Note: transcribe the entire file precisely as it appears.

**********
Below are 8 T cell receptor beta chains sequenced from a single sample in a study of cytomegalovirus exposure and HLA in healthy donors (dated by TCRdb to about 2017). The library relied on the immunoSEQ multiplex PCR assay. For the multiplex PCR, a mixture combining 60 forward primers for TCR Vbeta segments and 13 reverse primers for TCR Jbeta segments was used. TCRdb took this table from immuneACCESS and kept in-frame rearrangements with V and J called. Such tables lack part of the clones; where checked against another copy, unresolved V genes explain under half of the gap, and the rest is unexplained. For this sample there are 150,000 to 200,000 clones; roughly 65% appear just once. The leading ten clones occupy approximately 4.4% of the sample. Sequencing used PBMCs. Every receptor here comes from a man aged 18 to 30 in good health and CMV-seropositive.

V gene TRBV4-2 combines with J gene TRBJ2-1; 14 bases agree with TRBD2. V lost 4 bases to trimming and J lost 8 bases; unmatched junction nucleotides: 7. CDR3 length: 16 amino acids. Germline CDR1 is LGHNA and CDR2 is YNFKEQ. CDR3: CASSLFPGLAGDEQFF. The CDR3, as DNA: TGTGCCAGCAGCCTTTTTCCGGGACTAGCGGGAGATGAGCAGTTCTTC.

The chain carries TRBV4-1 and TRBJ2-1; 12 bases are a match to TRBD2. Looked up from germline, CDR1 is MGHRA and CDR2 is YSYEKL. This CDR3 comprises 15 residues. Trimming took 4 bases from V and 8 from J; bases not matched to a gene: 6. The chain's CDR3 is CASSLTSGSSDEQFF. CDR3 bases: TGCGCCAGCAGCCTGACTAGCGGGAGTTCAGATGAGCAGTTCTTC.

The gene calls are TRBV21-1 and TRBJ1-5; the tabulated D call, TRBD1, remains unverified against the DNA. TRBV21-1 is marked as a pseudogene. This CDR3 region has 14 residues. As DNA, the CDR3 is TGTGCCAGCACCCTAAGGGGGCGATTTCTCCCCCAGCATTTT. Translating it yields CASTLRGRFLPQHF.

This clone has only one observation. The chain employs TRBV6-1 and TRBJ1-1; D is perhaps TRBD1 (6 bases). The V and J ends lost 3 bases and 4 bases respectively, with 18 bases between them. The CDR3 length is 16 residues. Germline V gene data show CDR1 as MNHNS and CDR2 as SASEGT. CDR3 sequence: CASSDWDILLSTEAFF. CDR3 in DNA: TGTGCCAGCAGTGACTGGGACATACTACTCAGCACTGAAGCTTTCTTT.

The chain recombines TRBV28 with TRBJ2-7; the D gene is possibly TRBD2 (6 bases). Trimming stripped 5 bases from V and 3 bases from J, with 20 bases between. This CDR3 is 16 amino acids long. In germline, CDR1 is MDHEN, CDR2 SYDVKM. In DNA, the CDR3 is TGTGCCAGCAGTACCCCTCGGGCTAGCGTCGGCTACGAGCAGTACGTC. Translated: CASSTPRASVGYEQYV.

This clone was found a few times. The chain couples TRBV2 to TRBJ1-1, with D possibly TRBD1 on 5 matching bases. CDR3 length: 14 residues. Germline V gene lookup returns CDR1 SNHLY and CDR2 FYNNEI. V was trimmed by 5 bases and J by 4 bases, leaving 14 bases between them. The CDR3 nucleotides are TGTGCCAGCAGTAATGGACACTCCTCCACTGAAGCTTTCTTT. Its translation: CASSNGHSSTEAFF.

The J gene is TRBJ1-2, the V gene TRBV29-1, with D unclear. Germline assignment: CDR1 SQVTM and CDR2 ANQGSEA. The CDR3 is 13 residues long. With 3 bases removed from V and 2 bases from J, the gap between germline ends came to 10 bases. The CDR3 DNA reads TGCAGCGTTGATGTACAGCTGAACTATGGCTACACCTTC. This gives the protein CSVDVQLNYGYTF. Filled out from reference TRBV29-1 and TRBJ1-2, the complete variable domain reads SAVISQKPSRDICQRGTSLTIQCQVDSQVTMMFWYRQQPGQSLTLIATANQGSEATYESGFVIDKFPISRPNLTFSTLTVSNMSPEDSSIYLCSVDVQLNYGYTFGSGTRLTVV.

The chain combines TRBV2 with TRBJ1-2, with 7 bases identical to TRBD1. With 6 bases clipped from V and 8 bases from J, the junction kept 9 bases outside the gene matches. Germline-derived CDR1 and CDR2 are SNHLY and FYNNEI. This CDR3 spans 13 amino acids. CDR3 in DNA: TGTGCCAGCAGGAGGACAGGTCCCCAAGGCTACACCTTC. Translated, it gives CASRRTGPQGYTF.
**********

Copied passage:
Below are 8 T cell receptor beta chains sequenced from a single sample in a study of cytomegalovirus exposure and HLA in healthy donors (dated by TCRdb to about 2017). The library relied on the immunoSEQ multiplex PCR assay. For the multiplex PCR, a mixture combining 60 forward primers for TCR Vbeta segments and 13 reverse primers for TCR Jbeta segments was used. TCRdb took this table from immuneACCESS and kept in-frame rearrangements with V and J called. Such tables lack part of the clones; where checked against another copy, unresolved V genes explain under half of the gap, and the rest is unexplained. For this sample there are 150,000 to 200,000 clones; roughly 65% appear just once. The leading ten clones occupy approximately 4.4% of the sample. Sequencing used PBMCs. Every receptor here comes from a man aged 18 to 30 in good health and CMV-seropositive.

V gene TRBV4-2 combines with J gene TRBJ2-1; 14 bases agree with TRBD2. V lost 4 bases to trimming and J lost 8 bases; unmatched junction nucleotides: 7. CDR3 length: 16 amino acids. Germline CDR1 is LGHNA and CDR2 is YNFKEQ. CDR3: CASSLFPGLAGDEQFF. The CDR3, as DNA: TGTGCCAGCAGCCTTTTTCCGGGACTAGCGGGAGATGAGCAGTTCTTC.

The chain carries TRBV4-1 and TRBJ2-1; 12 bases are a match to TRBD2. Looked up from germline, CDR1 is MGHRA and CDR2 is YSYEKL. This CDR3 comprises 15 residues. Trimming took 4 bases from V and 8 from J; bases not matched to a gene: 6. The chain's CDR3 is CASSLTSGSSDEQFF. CDR3 bases: TGCGCCAGCAGCCTGACTAGCGGGAGTTCAGATGAGCAGTTCTTC.

The gene calls are TRBV21-1 and TRBJ1-5; the tabulated D call, TRBD1, remains unverified against the DNA. TRBV21-1 is marked as a pseudogene. This CDR3 region has 14 residues. As DNA, the CDR3 is TGTGCCAGCACCCTAAGGGGGCGATTTCTCCCCCAGCATTTT. Translating it yields CASTLRGRFLPQHF.

This clone has only one observation. The chain employs TRBV6-1 and TRBJ1-1; D is perhaps TRBD1 (6 bases). The V and J ends lost 3 bases and 4 bases respectively, with 18 bases between them. The CDR3 length is 16 residues. Germline V gene data show CDR1 as MNHNS and CDR2 as SASEGT. CDR3 sequence: CASSDWDILLSTEAFF. CDR3 in DNA: TGTGCCAGCAGTGACTGGGACATACTACTCAGCACTGAAGCTTTCTTT.

The chain recombines TRBV28 with TRBJ2-7; the D gene is possibly TRBD2 (6 bases). Trimming stripped 5 bases from V and 3 bases from J, with 20 bases between. This CDR3 is 16 amino acids long. In germline, CDR1 is MDHEN, CDR2 SYDVKM. In DNA, the CDR3 is TGTGCCAGCAGTACCCCTCGGGCTAGCGTCGGCTACGAGCAGTACGTC. Translated: CASSTPRASVGYEQYV.

This clone was found a few times. The chain couples TRBV2 to TRBJ1-1, with D possibly TRBD1 on 5 matching bases. CDR3 length: 14 residues. Germline V gene lookup returns CDR1 SNHLY and CDR2 FYNNEI. V was trimmed by 5 bases and J by 4 bases, leaving 14 bases between them. The CDR3 nucleotides are TGTGCCAGCAGTAATGGACACTCCTCCACTGAAGCTTTCTTT. Its translation: CASSNGHSSTEAFF.

The J gene is TRBJ1-2, the V gene TRBV29-1, with D unclear. Germline assignment: CDR1 SQVTM and CDR2 ANQGSEA. The CDR3 is 13 residues long. With 3 bases removed from V and 2 bases from J, the gap between germline ends came to 10 bases. The CDR3 DNA reads TGCAGCGTTGATGTACAGCTGAACTATGGCTACACCTTC. This gives the protein CSVDVQLNYGYTF. Filled out from reference TRBV29-1 and TRBJ1-2, the complete variable domain reads SAVISQKPSRDICQRGTSLTIQCQVDSQVTMMFWYRQQPGQSLTLIATANQGSEATYESGFVIDKFPISRPNLTFSTLTVSNMSPEDSSIYLCSVDVQLNYGYTFGSGTRLTVV.

The chain combines TRBV2 with TRBJ1-2, with 7 bases identical to TRBD1. With 6 bases clipped from V and 8 bases from J, the junction kept 9 bases outside the gene matches. Germline-derived CDR1 and CDR2 are SNHLY and FYNNEI. This CDR3 spans 13 amino acids. CDR3 in DNA: TGTGCCAGCAGGAGGACAGGTCCCCAAGGCTACACCTTC. Translated, it gives CASRRTGPQGYTF.